Our Economy is very strong, despite the horrendous lack of vision by Jay Powell and the Fed, but the Democrats are trying to “will” the Economy to be bad for purposes of the 2020 Election. Very Selfish! Our dollar is so strong that it is sadly hurting other parts of the world...

— Donald J. Trump (@realDonaldTrump) August 19, 2019

But with the yield on a 10-year Treasury bond falling below the two-year yield, some economists say that's an indicator the U.S. is heading toward a recession.

“I don’t see a recession,” Trump said as he left a 10-day vacation at his golf club in Bedminster, N.J. on Sunday, downplaying the potential an economic drag could have on his prospects for reelection. “I'm prepared for everything. I don’t think we're having a recession. We're doing tremendously well. Our consumers are rich. I gave a tremendous tax cut, and they're loaded up with money. They're buying. I saw the Walmart numbers; they were through the roof, just two days ago. That's better than any poll. That's better than any economist.”

A recent survey found that about one-third of economists think the U.S. economy will be in a recession in 2021 – more than eight percent higher than a poll of economists last February.

During an address at the Detroit Economic Club Monday, Vice President Mike Pence continued the administration's defense of the economy, declaring, “the American economy is booming.”

"Despite the irresponsible rhetoric of many in the mainstream media, the American economy is strong and the U.S. economic outlook remains strong as well,” Pence boasted. "This economy is growing and frankly you don't need to hear the statistics to know it.”

Pence warned that a Democratic victory in 2020 would "wreck" the economy and "the gains of the last two-and-a-half years would be wiped out.”

“Taxes would skyrocket. The stock market would tank. Jobs would vanish and we would get that recession these naysayers keep talking about,” Pence predicted. “President Trump and I are never going to stop fighting to make sure that never happens.”

The vice president was joined in the Motor City by Housing Secretary Ben Carson, who cited a "historically strong economy” and dismissed economists who believe there are “natural cycles” of economic growth.

“The economists [are] always saying, there are natural cycles and the economy will cycle up and it will cycle down and that it has nothing to do with who's in office. What a bunch of crap,” Carson quipped. “You get people who actually understand the economy and they know how to stimulate it and it goes up, and then you get people who say let's just tax everybody to death and regulate everything and it goes down. So it is a natural cycle in that sense but much of the credit for this rising tide belongs to this administration, including Vice President Pence."

Monday morning, White House Senior Counselor Kellyanne Conway also dismissed economists’ forecasts of a U.S. recession in 2021.

“It's nice to see the media finally cover the Trump economy,” Conway said, mocking a reporter during a gaggle on the White House driveway. “You seem to cover it only when you can use the Sesame Street word of the day, ‘Recession.’”

“You're using a tweet here or a report there, or an economist's words here and there. The fact is, the fundamentals of our economy are very strong. And you know it,” Conway asserted. “We have more people working in this country right now than ever before in the nation's history. We have more people coming off the sidelines going back to work.”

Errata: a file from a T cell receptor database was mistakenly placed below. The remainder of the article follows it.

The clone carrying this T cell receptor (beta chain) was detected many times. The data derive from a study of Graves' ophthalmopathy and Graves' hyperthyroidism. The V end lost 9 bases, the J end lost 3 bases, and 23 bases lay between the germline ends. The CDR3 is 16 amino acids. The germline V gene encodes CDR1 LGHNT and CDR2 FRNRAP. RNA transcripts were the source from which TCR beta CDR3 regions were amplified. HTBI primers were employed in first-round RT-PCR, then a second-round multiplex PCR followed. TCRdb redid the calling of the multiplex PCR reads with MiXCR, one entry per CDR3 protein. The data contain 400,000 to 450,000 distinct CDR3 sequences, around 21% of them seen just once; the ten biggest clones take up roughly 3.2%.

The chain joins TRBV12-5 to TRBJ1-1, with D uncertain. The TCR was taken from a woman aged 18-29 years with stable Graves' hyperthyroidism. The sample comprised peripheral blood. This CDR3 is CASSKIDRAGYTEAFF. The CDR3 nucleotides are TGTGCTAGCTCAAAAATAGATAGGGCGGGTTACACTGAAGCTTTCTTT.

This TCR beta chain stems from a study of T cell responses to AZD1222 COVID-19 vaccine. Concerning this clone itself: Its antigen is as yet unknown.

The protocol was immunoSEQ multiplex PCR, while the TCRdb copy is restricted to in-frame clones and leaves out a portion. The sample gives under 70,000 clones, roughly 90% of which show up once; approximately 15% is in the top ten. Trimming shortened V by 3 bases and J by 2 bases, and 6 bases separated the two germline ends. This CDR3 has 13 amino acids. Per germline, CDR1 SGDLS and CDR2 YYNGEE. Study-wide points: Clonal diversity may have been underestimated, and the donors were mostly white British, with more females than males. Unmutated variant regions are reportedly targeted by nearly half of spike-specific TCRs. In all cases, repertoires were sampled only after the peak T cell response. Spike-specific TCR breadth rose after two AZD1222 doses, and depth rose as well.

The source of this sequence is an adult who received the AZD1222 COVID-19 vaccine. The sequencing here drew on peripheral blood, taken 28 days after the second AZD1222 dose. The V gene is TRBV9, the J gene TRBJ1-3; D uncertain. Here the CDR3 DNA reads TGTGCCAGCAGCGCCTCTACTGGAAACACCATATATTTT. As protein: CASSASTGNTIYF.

"The fact is, the fundamentals of our economy are very strong," White House counselor Kellyanne Conway says, amid economic signs that some say point toward a possible recession.

— ABC News (@ABC) August 19, 2019

Trump argued that the poll showed “most” believe there won’t be a recession.

“Most of them are saying we're not going to have a recession. But the rest of the world is not doing well like we're doing,” Trump said Sunday. “We are doing better than any country, or even area, anywhere in the world. We're doing great. And our consumer is really, really strong, and it looks like they're going to be for a long time.”

Conway said that the economy “is the president's strongest suit” and claimed that “a majority of Americans approve” of the president’s handling the economy “in most legitimate polls.”

“The fundamentals remain strong,” she said. “It's good to hear people covering the economy again after such a lengthy hiatus, but you don't have a magic wand to say, ‘And now we're in a recession.’”

On Sunday, the president maintained that “China is eating the tariffs” because of “monetary manipulation” but declined to comment when asked whether he has spoken to Chinese President Xi Jinping in recent days.

“They want to make a deal,” Trump contended, adding that Xi “obviously” has the trade war in mind. “We'll see what happens. But they definitely want to make a deal.”

“It's something he could do fairly easily. It could be, unfortunately, very ruthless. So I do think it plays on his mind,” Trump added. “He's thinking about what I've had to say. It would have an impact on trade. There's no question about it.”

Peter Navarro, a White House trade adviser, predicted that the U.S. economy would be strong through 2020.

"One of the things the president does beautifully is engage with the business community, labor leaders and everybody in between," Navarro told ABC’s Martha Raddatz during an interview on “This Week” on Sunday.

During his summer break from the White House, Trump met at Bedminster with Apple CEO Tim Cook to discuss the impact of tariffs.

“Samsung is not paying tariffs because they're based in South Korea. And it's tough for Apple to pay tariffs if they're competing with a very good company that's not,” Trump said Cook explained. “I thought he made a very compelling argument, so I'm thinking about it.”

Copyright © 2019, ABC Radio. All rights reserved.